Month seven running a Ford Focus ST: how does the Focus ST handle a track day-thrashing?
I’ve been to a couple of track days before, and I know how a neatly driven hot hatch can embarrass a clumsy supercar, so a recent track day at Rockingham was going to be a big test for the powerful Focus ST: I was certain it would be fast enough, but would it be fun?
Rockingham puts on about 20 track days a year, and it costs £195 for the day (passengers and garage hire are extra). By 8.30am the paddock was full of rare beasts, like an Ariel Atom, a 911 GT2 and a Radical; plus, of course, the usual stripped-out M3s and abused Type Rs, all with Nordschleife stickers on the back. In this company, the Focus looked purposeful, but far from flash.
The track opened at 9.30am and it was a free-for-all until dusk. Not that the ST lasted that long. It started well – wring the Ford’s neck in a straight line and it really is fast enough to keep up with more exotic machinery. Turning into a corner feels great, the steering is direct, and your approach angle is completely adjustable with the electronics off – chuck it in, jab the brake, and it’ll oversteer like a rear-wheel-drive car. But now your problems start: the Focus just cannot accelerate out of a corner. It’s like driving on ice – the front wheels spin, the nose washes wide, the steering loses all its feel. The only thing you can do is lift off, saw at the wheel, and wait till you’re pointing in a straight line again. After about ten minutes of this the tyres are toast and brakes are boiling over. Back in the paddock I felt like a cruel jockey who’s flogged his horse to death.
Fortunately, Ben had brought the Subaru. What a difference. The BRZ immediately shows what’s wrong with the Ford – its flat-four engine is nowhere near as sweet, or as gutsy, but the moment you tip it in and catch the slide, and playfully drift your way through a bend, you feel the Subaru was designed to do this. The pure steering, the low centre of gravity, the way it switches direction – the Focus loves the straights, but the Subaru loves the corners.
I went out a couple more times in the Ford, but realised I didn’t have the heart any more – not after the BRZ. So don’t buy a Focus ST thinking it’s an ultra, thrashable track demon, because it’s more frustrating than fun.
By Mark Walton
Month six running a Ford Focus ST: Mark decides the Focus ST just isn’t for him
People who follow this monthly report keep asking me, ‘so, do you still hate it?’ The answer is yes – but that doesn’t mean I don’t appreciate the Focus ST’s many strengths. Mostly that means its raw speed. With 247bhp on tap, the acceleration can be brutal, startling even, like a firework going off close by. It’s fast enough in third and fourth to be a ruthless overtaking car, attracting plenty of honks and flashed lights as you dispatch three or four slower cars in one lunge.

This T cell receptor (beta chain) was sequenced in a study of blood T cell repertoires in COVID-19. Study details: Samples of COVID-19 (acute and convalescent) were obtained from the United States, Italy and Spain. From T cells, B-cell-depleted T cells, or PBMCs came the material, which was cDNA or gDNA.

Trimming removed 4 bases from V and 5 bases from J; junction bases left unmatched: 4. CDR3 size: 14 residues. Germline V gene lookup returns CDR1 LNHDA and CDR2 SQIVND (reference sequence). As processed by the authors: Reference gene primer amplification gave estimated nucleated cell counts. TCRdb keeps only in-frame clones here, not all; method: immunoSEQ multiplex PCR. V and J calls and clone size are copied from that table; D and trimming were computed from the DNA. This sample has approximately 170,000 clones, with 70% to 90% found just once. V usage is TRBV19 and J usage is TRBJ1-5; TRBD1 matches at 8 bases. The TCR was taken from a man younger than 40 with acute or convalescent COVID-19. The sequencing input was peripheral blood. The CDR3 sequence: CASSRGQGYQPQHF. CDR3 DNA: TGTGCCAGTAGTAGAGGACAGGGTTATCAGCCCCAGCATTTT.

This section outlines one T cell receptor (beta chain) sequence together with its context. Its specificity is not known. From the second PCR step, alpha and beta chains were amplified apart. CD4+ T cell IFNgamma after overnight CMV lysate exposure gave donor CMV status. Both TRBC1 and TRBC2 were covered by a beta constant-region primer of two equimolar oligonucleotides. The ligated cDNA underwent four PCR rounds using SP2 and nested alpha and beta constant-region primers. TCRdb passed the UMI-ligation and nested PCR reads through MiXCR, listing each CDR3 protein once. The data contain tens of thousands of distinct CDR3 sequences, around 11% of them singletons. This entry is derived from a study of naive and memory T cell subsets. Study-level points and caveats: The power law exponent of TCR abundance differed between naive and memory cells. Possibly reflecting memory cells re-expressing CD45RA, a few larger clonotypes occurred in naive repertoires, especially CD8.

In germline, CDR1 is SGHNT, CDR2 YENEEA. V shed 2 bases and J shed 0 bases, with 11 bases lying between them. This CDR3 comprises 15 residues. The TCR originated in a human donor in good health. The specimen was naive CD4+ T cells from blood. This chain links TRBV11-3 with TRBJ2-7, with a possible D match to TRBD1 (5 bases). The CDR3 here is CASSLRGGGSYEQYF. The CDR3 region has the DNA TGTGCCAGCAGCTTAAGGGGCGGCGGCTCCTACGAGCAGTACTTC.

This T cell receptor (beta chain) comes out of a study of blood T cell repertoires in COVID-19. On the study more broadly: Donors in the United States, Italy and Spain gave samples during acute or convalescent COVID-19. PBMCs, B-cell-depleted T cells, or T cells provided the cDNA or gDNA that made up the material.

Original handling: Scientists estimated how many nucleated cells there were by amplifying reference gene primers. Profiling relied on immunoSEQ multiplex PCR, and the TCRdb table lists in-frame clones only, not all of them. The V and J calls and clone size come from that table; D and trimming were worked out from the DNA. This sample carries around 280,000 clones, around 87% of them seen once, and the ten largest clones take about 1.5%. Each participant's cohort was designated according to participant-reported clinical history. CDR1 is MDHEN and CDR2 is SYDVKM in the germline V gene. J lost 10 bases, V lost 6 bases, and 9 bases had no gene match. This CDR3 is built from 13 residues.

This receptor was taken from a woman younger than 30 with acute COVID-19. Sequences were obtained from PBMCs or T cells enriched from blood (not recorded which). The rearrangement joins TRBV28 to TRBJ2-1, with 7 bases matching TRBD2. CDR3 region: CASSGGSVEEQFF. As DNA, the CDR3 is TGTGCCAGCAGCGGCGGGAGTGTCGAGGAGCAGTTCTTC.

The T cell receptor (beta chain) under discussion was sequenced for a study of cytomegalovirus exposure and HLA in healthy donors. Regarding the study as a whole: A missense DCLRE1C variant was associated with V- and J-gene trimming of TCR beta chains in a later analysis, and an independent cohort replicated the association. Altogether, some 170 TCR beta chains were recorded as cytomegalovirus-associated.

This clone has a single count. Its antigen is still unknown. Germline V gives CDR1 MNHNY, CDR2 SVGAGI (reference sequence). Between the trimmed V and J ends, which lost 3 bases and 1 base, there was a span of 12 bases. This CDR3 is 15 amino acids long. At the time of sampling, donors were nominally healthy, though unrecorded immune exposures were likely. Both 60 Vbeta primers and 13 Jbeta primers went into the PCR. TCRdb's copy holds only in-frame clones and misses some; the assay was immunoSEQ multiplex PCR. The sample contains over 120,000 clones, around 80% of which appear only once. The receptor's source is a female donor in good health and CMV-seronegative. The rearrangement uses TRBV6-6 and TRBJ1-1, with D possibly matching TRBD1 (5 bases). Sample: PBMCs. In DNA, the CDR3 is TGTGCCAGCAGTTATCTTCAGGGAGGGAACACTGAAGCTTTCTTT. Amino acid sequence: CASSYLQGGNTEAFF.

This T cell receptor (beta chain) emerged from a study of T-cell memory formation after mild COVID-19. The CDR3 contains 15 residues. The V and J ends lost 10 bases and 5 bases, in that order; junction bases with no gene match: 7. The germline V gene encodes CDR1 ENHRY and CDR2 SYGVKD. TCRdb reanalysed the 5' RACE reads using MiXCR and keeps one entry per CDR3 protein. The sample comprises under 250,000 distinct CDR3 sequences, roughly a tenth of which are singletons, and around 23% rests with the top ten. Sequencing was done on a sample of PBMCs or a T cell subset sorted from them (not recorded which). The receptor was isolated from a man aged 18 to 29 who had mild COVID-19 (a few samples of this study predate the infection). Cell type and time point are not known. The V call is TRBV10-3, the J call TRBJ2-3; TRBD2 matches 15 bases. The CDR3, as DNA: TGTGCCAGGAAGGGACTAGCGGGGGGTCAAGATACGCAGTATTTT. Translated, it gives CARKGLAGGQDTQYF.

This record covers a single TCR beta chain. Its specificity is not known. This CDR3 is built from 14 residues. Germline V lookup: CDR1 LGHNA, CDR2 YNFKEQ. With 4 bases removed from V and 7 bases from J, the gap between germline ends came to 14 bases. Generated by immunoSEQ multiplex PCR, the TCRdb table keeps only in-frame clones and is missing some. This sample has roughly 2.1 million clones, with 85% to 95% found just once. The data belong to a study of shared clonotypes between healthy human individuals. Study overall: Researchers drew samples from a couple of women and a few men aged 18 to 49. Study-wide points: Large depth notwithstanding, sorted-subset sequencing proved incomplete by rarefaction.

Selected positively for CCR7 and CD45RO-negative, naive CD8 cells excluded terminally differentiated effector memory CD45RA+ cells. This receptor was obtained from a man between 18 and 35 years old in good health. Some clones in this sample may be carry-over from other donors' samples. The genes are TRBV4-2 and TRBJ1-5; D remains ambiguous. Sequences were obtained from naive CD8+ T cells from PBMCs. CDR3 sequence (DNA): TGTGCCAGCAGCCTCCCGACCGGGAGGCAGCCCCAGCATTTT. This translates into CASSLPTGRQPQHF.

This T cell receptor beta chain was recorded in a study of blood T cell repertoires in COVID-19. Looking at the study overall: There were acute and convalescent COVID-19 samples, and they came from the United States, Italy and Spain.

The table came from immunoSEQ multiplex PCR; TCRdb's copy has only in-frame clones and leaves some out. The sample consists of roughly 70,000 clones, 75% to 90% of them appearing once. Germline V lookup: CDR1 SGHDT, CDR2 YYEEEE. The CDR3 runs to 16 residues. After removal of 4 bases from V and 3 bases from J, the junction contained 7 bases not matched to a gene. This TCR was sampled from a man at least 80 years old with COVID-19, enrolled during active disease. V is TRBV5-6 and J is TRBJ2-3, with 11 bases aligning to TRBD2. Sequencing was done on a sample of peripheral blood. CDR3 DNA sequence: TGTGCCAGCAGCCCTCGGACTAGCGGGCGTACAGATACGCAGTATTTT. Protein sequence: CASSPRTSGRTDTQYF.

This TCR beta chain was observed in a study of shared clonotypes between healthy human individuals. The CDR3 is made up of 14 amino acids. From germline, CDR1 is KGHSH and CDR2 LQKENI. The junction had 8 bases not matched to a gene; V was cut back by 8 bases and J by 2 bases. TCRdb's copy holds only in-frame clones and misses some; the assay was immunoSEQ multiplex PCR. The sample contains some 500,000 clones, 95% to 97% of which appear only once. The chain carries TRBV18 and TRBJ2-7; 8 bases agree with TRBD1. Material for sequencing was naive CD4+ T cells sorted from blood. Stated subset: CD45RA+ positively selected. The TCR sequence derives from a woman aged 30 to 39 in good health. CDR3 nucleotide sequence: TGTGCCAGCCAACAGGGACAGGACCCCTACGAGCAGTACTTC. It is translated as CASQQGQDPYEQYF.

Problem is, I can’t afford to drive it like that. The CAR team has been gently ribbing me over my lead foot driving habits recently, and my often dismal mpg figures. I’ve been struggling to keep the Focus in the 26mpg bracket, and this month – indulging in the Ford’s power too much – that’s dropped to 25.
At that rate, a tank of fuel is gone in 300 miles and it costs £70 to refill. Which makes me slow down, and tickle the throttle with my big toe, short-shifting up to sixth… which makes me wonder, ‘What’s the point of that 247bhp?’ Which, in turn makes me think, ‘Hmm, on reflection, I do still hate this car.’
By Mark Walton
Month five running a Ford Focus ST: fast Ford versus terrific Toyota – is rear-drive best?
What’s more important to you: handling or straight-line speed? That question is at the heart of this comparison, between our long-term Focus ST and a Toyota GT86 I borrowed for a week. There’s been a lot of dissent about the Toyota – is it God’s gift to oversteer, or a whiny Japanese coupe that can’t overtake? Well, it rained the week I had it, and I went out every evening, just for the pure joy of tail-sliding out of every corner I could find. I absolutely loved it. But then I’m into handling, not speed, so if I had £25k to spend, the decision would be easy – yes, the GT86 is smaller inside, less practical; true, the engine makes an unappetising groan when you wring its neck; and you really do have to flog it, always, without mercy. But the feeling of balance, the purity of the steering, the thrill of drifting your way through a motorway off-ramp (in the wet, at least) is pure heaven.